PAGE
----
Date Published: October 3, 2014
Publisher: Public Library of Science
Author(s): Marie M. Phelan, Lynn McLean, Stuart D. Armstrong, Jane L. Hurst, Robert J. Beynon, Lu-Yun Lian, Paulo Lee Ho.
Mouse urine contains highly polymorphic major urinary proteins that have multiple functions in scent communication through their abilities to bind, transport and release hydrophobic volatile pheromones. The mouse genome encodes for about 20 of these proteins and are classified, based on amino acid sequence similarity and tissue expression patterns, as either central or peripheral major urinary proteins. Darcin is a male specific peripheral major urinary protein and is distinctive in its role in inherent female attraction. A comparison of the structure and biophysical properties of darcin with MUP11, which belongs to the central class, highlights similarity in the overall structure between the two proteins. The thermodynamic stability, however, differs between the two proteins, with darcin being much more stable. Furthermore, the affinity of a small pheromone mimetic is higher for darcin, although darcin is more discriminatory, being unable to bind bulkier ligands. These attributes are due to the hydrophobic ligand binding cavity of darcin being smaller, caused by the presence of larger amino acid side chains. Thus, the physical and chemical characteristics of the binding cavity, together with its extreme stability, are consistent with darcin being able to exert its function after release into the environment.
While urine provides a means for eliminating waste liquid from the body, many species also utilize urine as a vehicle to deposit species-specific scent signals in the environment. Whilst these scent signals are often low molecular weight biochemicals, mouse urine contains a polymorphic mixture of major urinary proteins (MUPs)  at very high concentration . These are synthesised in the liver, secreted into serum and filtered efficiently into urine, with typical concentrations of 10–30 mg/ml in adult male house mice under laboratory conditions – and even higher levels under naturalistic conditions . Both MUP production and scent marking are particularly elevated in male mice, with males excreting approximately twice as much MUP as females kept under similar conditions –.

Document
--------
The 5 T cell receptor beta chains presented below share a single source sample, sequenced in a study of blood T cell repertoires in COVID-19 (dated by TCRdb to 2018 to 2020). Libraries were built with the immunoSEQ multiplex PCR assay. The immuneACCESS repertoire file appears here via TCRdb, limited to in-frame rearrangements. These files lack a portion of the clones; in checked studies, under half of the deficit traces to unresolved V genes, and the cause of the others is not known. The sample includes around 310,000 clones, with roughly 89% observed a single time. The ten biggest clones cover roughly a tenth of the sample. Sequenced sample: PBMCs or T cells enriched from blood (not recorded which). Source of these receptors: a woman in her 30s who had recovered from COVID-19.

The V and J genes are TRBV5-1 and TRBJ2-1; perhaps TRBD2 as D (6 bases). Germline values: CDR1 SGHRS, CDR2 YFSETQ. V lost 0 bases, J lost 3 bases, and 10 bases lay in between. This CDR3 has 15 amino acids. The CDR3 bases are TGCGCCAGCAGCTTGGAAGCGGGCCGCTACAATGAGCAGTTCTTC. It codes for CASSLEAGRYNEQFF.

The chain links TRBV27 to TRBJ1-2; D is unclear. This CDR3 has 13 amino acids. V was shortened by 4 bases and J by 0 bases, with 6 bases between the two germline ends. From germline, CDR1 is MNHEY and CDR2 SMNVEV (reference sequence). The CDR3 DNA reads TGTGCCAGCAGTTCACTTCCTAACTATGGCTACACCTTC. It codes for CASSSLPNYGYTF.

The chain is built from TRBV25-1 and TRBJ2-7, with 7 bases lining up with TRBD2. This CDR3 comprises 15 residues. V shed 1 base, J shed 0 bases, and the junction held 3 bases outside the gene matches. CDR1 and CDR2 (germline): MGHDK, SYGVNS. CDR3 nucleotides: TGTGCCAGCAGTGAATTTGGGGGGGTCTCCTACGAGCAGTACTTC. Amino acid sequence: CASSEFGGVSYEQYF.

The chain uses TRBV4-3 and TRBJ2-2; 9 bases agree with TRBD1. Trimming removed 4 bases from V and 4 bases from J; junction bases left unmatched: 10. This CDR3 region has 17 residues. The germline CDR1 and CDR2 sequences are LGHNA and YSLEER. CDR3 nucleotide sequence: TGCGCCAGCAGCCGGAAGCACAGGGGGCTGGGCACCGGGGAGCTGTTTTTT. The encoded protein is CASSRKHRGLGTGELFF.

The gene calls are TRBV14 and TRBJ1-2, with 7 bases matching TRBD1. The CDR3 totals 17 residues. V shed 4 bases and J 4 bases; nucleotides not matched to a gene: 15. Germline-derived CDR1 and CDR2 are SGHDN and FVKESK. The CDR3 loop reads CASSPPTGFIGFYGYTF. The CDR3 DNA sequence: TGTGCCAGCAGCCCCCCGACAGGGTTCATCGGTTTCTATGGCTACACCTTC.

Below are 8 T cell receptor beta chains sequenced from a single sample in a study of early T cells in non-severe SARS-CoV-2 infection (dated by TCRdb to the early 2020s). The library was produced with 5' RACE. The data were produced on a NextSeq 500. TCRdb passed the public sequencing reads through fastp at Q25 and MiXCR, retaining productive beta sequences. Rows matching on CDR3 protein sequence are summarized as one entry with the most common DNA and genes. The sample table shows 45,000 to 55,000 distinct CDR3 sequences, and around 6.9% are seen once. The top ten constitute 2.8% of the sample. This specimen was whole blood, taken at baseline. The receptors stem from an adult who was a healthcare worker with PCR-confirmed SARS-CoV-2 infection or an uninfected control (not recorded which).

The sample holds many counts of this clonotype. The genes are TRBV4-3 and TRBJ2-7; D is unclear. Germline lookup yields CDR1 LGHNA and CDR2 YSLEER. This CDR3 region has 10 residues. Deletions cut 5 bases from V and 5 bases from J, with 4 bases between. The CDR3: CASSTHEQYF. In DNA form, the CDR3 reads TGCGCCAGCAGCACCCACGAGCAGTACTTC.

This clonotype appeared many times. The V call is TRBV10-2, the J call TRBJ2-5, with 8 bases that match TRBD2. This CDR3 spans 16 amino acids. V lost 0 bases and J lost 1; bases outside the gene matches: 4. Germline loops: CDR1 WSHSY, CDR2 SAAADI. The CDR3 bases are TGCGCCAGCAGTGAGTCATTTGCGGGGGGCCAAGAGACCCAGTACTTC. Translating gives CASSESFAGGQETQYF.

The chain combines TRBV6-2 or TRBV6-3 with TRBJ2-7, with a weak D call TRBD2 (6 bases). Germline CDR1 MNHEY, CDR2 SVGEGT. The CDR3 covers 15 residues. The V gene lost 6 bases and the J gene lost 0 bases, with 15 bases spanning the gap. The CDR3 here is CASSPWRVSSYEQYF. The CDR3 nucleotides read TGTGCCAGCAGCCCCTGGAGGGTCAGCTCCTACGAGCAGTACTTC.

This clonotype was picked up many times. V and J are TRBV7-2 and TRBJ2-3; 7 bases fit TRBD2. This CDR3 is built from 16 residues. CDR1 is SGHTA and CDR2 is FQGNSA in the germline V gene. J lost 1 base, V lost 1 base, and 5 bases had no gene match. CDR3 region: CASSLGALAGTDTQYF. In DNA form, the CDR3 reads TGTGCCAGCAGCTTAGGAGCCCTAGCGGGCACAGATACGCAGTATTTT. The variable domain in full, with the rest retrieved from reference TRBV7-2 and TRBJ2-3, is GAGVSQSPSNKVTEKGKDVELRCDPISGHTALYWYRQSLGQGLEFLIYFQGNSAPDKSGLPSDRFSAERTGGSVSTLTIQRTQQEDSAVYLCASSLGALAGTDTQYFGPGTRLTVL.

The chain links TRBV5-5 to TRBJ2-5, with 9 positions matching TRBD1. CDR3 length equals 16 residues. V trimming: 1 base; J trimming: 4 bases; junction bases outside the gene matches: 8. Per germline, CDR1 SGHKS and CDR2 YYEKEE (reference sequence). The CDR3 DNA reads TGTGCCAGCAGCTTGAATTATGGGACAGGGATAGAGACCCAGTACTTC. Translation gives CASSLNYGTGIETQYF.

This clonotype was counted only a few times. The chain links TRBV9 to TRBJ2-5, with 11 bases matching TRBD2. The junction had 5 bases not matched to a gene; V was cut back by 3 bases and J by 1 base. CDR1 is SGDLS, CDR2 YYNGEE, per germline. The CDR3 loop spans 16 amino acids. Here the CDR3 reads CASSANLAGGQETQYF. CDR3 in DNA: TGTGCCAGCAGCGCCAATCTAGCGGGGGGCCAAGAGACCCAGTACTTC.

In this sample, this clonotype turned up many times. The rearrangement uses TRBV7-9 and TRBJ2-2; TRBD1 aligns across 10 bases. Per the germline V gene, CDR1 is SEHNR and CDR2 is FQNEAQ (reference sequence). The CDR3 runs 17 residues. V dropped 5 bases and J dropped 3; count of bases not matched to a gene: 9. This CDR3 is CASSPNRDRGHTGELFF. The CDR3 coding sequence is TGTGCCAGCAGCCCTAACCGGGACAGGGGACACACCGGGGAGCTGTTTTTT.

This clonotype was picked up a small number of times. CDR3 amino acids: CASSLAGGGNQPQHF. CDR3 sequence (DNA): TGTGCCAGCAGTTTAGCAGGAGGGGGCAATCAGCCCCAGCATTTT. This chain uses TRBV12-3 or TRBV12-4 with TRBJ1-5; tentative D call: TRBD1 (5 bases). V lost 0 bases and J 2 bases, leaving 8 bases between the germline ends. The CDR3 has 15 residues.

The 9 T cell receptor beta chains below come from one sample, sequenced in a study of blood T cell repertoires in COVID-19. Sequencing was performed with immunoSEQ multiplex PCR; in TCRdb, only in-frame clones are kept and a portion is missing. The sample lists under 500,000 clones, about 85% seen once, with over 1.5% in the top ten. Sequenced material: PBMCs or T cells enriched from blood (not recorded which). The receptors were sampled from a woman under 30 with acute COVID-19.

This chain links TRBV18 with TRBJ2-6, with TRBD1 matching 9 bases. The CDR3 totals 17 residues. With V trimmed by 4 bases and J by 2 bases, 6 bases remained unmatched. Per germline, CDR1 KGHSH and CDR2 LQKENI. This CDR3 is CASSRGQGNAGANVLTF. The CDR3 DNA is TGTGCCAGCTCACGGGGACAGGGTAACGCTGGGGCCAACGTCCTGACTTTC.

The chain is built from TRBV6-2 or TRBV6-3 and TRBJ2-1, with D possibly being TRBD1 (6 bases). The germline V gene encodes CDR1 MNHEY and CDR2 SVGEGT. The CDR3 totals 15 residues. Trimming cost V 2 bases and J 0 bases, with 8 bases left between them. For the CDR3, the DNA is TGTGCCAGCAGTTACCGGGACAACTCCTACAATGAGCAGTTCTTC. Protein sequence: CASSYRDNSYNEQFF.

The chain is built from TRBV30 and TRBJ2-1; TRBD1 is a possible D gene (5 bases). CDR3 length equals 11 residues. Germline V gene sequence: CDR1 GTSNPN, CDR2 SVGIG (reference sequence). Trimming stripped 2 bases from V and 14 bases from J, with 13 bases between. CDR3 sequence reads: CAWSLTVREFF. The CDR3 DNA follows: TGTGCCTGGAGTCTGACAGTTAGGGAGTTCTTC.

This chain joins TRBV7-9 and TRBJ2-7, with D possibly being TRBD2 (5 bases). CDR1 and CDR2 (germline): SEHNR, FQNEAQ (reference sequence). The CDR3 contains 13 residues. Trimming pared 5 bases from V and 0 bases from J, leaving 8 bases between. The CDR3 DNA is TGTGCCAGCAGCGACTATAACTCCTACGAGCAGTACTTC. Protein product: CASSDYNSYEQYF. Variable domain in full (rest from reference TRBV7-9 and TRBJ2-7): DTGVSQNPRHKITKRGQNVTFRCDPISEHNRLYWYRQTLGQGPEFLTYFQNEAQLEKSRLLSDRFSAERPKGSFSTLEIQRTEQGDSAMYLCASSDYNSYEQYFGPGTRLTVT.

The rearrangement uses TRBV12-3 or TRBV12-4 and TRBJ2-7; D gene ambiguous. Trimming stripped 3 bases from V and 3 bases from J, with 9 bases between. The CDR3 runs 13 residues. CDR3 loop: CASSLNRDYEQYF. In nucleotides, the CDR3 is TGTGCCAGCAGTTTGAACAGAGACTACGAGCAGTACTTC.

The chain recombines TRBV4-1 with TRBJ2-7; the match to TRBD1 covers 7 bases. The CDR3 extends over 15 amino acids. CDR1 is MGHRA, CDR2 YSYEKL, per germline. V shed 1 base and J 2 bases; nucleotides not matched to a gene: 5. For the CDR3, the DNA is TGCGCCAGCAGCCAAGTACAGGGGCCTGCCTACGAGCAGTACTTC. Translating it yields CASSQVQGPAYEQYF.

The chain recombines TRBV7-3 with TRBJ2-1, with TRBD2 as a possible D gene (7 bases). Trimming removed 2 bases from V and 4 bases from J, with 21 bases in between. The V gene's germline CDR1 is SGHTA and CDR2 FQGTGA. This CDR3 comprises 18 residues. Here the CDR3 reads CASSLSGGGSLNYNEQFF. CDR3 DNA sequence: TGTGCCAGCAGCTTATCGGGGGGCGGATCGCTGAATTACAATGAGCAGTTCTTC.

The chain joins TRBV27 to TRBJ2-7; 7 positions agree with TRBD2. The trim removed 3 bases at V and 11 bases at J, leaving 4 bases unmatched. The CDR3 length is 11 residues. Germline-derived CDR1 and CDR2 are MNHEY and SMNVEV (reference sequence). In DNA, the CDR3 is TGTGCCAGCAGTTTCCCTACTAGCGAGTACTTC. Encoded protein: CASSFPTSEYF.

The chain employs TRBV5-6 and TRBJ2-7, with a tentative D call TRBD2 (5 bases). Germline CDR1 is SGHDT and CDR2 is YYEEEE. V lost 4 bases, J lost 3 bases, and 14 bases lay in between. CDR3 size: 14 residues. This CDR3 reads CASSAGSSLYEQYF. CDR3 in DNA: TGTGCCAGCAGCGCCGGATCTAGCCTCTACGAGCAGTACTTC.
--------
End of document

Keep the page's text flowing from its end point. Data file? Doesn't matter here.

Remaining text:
Darcin exhibits physicochemical properties that set it apart from other MUPs. Both the native protein from mouse urine and the E. coli expressed recombinant protein migrate at a higher mobility on SDS-PAGE, travelling further on the gel, than other MUPs (Fig. 1A, B). This enhanced mobility of darcin (in reduced or oxidised forms) is consistent with it retaining a more compact, partially collapsed structure that can penetrate the gel matrix more easily. When darcin and other central MUPs (with the same number of protonatable sites) are subjected to electrospray ionization mass spectrometry, the charge state distribution of darcin is skewed towards a lower degree of protonation than other MUPs (Fig. 1C), consistent with a compact structure that is not completely unfolded during the conditions of electrospray ionisation that were used.
We present here the structure, physico-chemical and binding characteristics of the peripheral MUP darcin, which is a male-specific pheromone that plays a key role in mouse sexual attraction. We compare darcin with a central MUP, MUP11, which was analysed using the same methodologies. Darcin and MUP11 are both eight-stranded beta barrel proteins. Four short hairpin loops are found at the N-terminal, top end of the barrel whereas larger loops are found at the other C-terminal, bottom end (Fig. 2). The closest distance is between L1 and L5 at the C-terminal end, as in other MUP structures, with L1 occluding the bottom, C terminal end of the internal hydrophobic cavity. The enclosed hydrophobic cavity is similar to other MUPs and, more generically, to lipocalins.